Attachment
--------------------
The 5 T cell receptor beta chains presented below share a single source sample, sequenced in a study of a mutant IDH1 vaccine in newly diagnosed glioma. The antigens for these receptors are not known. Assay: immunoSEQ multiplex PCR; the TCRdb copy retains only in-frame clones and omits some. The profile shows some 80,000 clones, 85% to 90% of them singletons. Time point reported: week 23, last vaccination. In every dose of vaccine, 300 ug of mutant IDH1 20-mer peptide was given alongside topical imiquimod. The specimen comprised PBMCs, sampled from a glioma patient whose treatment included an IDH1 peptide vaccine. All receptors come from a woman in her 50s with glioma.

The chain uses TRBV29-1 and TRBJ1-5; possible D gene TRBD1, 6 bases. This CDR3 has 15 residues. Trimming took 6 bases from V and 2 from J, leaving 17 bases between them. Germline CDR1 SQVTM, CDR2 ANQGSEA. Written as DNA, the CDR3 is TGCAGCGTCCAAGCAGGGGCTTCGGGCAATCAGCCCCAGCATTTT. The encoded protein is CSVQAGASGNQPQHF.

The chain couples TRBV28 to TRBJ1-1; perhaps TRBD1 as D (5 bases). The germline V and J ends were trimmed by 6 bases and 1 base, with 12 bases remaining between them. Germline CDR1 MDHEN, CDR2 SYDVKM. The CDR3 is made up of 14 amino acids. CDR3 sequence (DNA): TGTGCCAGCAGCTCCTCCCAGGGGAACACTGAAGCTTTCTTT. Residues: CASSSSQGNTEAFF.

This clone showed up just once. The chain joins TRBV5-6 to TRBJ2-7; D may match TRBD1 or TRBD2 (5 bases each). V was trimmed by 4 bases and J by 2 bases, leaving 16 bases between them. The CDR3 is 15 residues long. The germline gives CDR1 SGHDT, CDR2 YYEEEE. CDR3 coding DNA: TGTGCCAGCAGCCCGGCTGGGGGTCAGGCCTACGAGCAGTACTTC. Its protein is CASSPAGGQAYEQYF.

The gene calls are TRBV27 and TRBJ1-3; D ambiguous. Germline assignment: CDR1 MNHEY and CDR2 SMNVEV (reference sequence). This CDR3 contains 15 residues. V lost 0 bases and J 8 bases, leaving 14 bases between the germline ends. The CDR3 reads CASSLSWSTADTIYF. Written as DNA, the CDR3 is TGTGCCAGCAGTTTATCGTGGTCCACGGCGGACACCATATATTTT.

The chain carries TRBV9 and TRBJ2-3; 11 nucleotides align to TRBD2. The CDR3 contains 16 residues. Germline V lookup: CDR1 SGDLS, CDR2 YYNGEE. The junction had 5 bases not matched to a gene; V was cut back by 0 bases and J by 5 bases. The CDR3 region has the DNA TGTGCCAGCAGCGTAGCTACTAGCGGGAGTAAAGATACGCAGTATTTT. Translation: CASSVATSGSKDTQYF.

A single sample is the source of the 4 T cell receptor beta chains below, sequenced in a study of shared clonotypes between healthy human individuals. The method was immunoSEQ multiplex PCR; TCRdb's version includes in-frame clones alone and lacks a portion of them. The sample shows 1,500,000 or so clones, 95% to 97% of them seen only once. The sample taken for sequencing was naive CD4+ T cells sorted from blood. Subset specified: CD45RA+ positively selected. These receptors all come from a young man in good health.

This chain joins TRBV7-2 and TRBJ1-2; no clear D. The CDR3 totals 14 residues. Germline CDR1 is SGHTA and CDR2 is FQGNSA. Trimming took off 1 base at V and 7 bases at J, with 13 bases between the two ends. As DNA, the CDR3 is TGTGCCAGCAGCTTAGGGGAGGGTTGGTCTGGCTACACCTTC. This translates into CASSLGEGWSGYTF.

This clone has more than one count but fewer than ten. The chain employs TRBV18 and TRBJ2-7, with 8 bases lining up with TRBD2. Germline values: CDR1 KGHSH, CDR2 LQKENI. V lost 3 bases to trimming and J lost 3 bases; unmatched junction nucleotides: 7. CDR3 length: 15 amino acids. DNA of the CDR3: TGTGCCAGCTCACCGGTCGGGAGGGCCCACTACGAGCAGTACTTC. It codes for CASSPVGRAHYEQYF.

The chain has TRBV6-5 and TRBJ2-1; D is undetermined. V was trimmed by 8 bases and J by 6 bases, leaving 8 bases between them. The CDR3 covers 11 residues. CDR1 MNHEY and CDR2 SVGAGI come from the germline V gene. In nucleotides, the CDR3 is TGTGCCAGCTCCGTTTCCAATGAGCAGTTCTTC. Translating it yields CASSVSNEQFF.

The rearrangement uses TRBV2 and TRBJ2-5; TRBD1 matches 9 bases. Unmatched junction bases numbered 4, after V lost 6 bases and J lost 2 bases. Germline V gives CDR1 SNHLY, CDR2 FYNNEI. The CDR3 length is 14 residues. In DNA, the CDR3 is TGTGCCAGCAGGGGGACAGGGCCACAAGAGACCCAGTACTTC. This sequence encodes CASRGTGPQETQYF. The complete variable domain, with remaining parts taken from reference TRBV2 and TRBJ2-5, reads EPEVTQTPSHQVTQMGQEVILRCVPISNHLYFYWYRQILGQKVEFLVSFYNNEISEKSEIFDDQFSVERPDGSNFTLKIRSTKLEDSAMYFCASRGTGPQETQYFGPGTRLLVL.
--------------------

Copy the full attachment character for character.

The 5 T cell receptor beta chains presented below share a single source sample, sequenced in a study of a mutant IDH1 vaccine in newly diagnosed glioma. The antigens for these receptors are not known. Assay: immunoSEQ multiplex PCR; the TCRdb copy retains only in-frame clones and omits some. The profile shows some 80,000 clones, 85% to 90% of them singletons. Time point reported: week 23, last vaccination. In every dose of vaccine, 300 ug of mutant IDH1 20-mer peptide was given alongside topical imiquimod. The specimen comprised PBMCs, sampled from a glioma patient whose treatment included an IDH1 peptide vaccine. All receptors come from a woman in her 50s with glioma.

The chain uses TRBV29-1 and TRBJ1-5; possible D gene TRBD1, 6 bases. This CDR3 has 15 residues. Trimming took 6 bases from V and 2 from J, leaving 17 bases between them. Germline CDR1 SQVTM, CDR2 ANQGSEA. Written as DNA, the CDR3 is TGCAGCGTCCAAGCAGGGGCTTCGGGCAATCAGCCCCAGCATTTT. The encoded protein is CSVQAGASGNQPQHF.

The chain couples TRBV28 to TRBJ1-1; perhaps TRBD1 as D (5 bases). The germline V and J ends were trimmed by 6 bases and 1 base, with 12 bases remaining between them. Germline CDR1 MDHEN, CDR2 SYDVKM. The CDR3 is made up of 14 amino acids. CDR3 sequence (DNA): TGTGCCAGCAGCTCCTCCCAGGGGAACACTGAAGCTTTCTTT. Residues: CASSSSQGNTEAFF.

This clone showed up just once. The chain joins TRBV5-6 to TRBJ2-7; D may match TRBD1 or TRBD2 (5 bases each). V was trimmed by 4 bases and J by 2 bases, leaving 16 bases between them. The CDR3 is 15 residues long. The germline gives CDR1 SGHDT, CDR2 YYEEEE. CDR3 coding DNA: TGTGCCAGCAGCCCGGCTGGGGGTCAGGCCTACGAGCAGTACTTC. Its protein is CASSPAGGQAYEQYF.

The gene calls are TRBV27 and TRBJ1-3; D ambiguous. Germline assignment: CDR1 MNHEY and CDR2 SMNVEV (reference sequence). This CDR3 contains 15 residues. V lost 0 bases and J 8 bases, leaving 14 bases between the germline ends. The CDR3 reads CASSLSWSTADTIYF. Written as DNA, the CDR3 is TGTGCCAGCAGTTTATCGTGGTCCACGGCGGACACCATATATTTT.

The chain carries TRBV9 and TRBJ2-3; 11 nucleotides align to TRBD2. The CDR3 contains 16 residues. Germline V lookup: CDR1 SGDLS, CDR2 YYNGEE. The junction had 5 bases not matched to a gene; V was cut back by 0 bases and J by 5 bases. The CDR3 region has the DNA TGTGCCAGCAGCGTAGCTACTAGCGGGAGTAAAGATACGCAGTATTTT. Translation: CASSVATSGSKDTQYF.

A single sample is the source of the 4 T cell receptor beta chains below, sequenced in a study of shared clonotypes between healthy human individuals. The method was immunoSEQ multiplex PCR; TCRdb's version includes in-frame clones alone and lacks a portion of them. The sample shows 1,500,000 or so clones, 95% to 97% of them seen only once. The sample taken for sequencing was naive CD4+ T cells sorted from blood. Subset specified: CD45RA+ positively selected. These receptors all come from a young man in good health.

This chain joins TRBV7-2 and TRBJ1-2; no clear D. The CDR3 totals 14 residues. Germline CDR1 is SGHTA and CDR2 is FQGNSA. Trimming took off 1 base at V and 7 bases at J, with 13 bases between the two ends. As DNA, the CDR3 is TGTGCCAGCAGCTTAGGGGAGGGTTGGTCTGGCTACACCTTC. This translates into CASSLGEGWSGYTF.

This clone has more than one count but fewer than ten. The chain employs TRBV18 and TRBJ2-7, with 8 bases lining up with TRBD2. Germline values: CDR1 KGHSH, CDR2 LQKENI. V lost 3 bases to trimming and J lost 3 bases; unmatched junction nucleotides: 7. CDR3 length: 15 amino acids. DNA of the CDR3: TGTGCCAGCTCACCGGTCGGGAGGGCCCACTACGAGCAGTACTTC. It codes for CASSPVGRAHYEQYF.

The chain has TRBV6-5 and TRBJ2-1; D is undetermined. V was trimmed by 8 bases and J by 6 bases, leaving 8 bases between them. The CDR3 covers 11 residues. CDR1 MNHEY and CDR2 SVGAGI come from the germline V gene. In nucleotides, the CDR3 is TGTGCCAGCTCCGTTTCCAATGAGCAGTTCTTC. Translating it yields CASSVSNEQFF.

The rearrangement uses TRBV2 and TRBJ2-5; TRBD1 matches 9 bases. Unmatched junction bases numbered 4, after V lost 6 bases and J lost 2 bases. Germline V gives CDR1 SNHLY, CDR2 FYNNEI. The CDR3 length is 14 residues. In DNA, the CDR3 is TGTGCCAGCAGGGGGACAGGGCCACAAGAGACCCAGTACTTC. This sequence encodes CASRGTGPQETQYF. The complete variable domain, with remaining parts taken from reference TRBV2 and TRBJ2-5, reads EPEVTQTPSHQVTQMGQEVILRCVPISNHLYFYWYRQILGQKVEFLVSFYNNEISEKSEIFDDQFSVERPDGSNFTLKIRSTKLEDSAMYFCASRGTGPQETQYFGPGTRLLVL.